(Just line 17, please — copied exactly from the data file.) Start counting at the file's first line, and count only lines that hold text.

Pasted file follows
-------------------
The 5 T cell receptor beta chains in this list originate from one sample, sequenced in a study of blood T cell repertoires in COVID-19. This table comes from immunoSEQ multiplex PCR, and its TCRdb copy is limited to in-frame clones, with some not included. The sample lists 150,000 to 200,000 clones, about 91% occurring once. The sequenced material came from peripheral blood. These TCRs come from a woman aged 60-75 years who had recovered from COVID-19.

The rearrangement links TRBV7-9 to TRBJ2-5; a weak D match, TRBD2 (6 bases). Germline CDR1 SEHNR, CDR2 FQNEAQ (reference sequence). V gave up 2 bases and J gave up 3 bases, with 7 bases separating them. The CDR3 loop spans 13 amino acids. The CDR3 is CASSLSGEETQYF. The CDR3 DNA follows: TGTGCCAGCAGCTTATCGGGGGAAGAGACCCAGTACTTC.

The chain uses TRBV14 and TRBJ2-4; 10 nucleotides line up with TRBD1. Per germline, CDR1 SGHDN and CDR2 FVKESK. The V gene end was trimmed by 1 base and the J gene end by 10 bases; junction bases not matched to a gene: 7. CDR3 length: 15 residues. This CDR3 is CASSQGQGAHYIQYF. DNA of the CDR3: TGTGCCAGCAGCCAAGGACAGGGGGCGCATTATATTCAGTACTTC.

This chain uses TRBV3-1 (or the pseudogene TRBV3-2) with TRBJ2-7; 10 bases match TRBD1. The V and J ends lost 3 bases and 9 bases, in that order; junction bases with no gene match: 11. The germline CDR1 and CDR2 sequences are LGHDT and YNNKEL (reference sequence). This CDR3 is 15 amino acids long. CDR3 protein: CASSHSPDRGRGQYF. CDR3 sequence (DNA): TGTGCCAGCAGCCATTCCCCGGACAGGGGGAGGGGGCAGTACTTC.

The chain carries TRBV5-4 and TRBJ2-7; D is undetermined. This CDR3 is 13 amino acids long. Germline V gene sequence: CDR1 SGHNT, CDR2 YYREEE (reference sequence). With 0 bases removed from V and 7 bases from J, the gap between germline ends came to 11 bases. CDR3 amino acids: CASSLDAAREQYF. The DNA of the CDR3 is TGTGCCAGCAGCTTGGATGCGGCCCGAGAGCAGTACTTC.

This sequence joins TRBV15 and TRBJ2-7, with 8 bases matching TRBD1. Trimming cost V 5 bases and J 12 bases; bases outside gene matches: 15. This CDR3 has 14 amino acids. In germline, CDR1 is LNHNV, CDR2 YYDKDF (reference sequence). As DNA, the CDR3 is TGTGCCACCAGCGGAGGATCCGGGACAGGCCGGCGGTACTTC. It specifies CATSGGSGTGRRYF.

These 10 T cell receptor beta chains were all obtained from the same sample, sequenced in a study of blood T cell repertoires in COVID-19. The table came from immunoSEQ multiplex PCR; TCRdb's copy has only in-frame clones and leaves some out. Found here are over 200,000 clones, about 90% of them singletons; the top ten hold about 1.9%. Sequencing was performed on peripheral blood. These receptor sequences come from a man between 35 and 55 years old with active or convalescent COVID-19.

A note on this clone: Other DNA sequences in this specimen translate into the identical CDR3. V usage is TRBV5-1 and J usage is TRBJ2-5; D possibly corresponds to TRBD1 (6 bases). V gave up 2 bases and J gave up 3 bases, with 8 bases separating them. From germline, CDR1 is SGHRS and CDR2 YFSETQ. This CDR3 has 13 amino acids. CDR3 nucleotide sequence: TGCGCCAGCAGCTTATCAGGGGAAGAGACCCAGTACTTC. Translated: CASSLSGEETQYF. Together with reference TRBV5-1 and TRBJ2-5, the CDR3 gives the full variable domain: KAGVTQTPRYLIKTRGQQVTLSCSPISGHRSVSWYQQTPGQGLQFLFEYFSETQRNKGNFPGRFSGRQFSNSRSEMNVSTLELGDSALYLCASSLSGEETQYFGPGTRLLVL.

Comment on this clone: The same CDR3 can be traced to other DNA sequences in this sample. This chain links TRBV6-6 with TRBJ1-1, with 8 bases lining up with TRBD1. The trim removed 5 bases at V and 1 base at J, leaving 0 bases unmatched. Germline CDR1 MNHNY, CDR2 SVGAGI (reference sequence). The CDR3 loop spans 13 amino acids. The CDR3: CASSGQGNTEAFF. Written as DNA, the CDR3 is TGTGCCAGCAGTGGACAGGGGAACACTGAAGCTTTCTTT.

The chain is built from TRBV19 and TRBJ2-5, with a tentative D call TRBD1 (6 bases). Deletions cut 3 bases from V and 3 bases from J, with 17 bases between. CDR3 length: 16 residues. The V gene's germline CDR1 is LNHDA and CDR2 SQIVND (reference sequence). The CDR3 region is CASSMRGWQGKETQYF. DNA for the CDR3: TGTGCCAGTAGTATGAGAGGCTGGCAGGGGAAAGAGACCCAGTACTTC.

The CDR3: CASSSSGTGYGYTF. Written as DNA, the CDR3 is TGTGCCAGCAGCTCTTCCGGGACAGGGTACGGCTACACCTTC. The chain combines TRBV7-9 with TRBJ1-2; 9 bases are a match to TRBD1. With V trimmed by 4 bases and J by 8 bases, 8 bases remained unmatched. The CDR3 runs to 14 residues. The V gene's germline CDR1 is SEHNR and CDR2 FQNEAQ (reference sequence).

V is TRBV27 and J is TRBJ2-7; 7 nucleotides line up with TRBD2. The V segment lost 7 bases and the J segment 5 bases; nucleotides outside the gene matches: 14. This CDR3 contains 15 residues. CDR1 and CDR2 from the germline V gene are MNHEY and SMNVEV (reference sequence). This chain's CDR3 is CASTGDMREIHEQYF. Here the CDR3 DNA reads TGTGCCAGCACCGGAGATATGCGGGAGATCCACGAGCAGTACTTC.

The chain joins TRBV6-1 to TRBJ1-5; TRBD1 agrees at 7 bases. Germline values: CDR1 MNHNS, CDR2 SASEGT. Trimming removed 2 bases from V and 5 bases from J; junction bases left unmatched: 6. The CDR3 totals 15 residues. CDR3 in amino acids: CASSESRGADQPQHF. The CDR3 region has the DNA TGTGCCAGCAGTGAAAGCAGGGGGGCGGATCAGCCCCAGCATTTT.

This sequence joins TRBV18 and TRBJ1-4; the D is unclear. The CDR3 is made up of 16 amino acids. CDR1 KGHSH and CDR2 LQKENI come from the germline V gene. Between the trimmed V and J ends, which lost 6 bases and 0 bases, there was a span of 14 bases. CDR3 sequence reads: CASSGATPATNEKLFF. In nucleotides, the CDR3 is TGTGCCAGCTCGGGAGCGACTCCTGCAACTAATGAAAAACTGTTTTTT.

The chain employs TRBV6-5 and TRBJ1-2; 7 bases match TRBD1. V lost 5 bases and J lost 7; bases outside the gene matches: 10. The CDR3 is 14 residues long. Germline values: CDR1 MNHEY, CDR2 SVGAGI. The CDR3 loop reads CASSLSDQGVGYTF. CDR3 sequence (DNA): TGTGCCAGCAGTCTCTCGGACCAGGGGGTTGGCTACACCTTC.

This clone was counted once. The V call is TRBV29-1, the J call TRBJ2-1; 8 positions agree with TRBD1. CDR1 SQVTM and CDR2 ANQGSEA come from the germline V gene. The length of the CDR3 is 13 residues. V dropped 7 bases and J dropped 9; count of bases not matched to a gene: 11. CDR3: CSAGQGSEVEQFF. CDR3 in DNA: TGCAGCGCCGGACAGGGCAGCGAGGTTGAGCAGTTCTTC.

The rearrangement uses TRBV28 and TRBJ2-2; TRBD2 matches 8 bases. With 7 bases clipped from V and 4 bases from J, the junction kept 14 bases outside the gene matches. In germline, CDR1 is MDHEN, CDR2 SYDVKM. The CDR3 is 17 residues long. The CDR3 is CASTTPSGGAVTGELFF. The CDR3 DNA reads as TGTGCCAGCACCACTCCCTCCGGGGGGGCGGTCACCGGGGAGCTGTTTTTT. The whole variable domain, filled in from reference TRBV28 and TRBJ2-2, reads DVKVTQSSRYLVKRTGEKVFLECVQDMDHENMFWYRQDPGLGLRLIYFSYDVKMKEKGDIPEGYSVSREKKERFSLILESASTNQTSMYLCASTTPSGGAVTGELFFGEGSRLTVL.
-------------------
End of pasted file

The rearrangement uses TRBV28 and TRBJ2-2; TRBD2 matches 8 bases. With 7 bases clipped from V and 4 bases from J, the junction kept 14 bases outside the gene matches. In germline, CDR1 is MDHEN, CDR2 SYDVKM. The CDR3 is 17 residues long. The CDR3 is CASTTPSGGAVTGELFF. The CDR3 DNA reads as TGTGCCAGCACCACTCCCTCCGGGGGGGCGGTCACCGGGGAGCTGTTTTTT. The whole variable domain, filled in from reference TRBV28 and TRBJ2-2, reads DVKVTQSSRYLVKRTGEKVFLECVQDMDHENMFWYRQDPGLGLRLIYFSYDVKMKEKGDIPEGYSVSREKKERFSLILESASTNQTSMYLCASTTPSGGAVTGELFFGEGSRLTVL.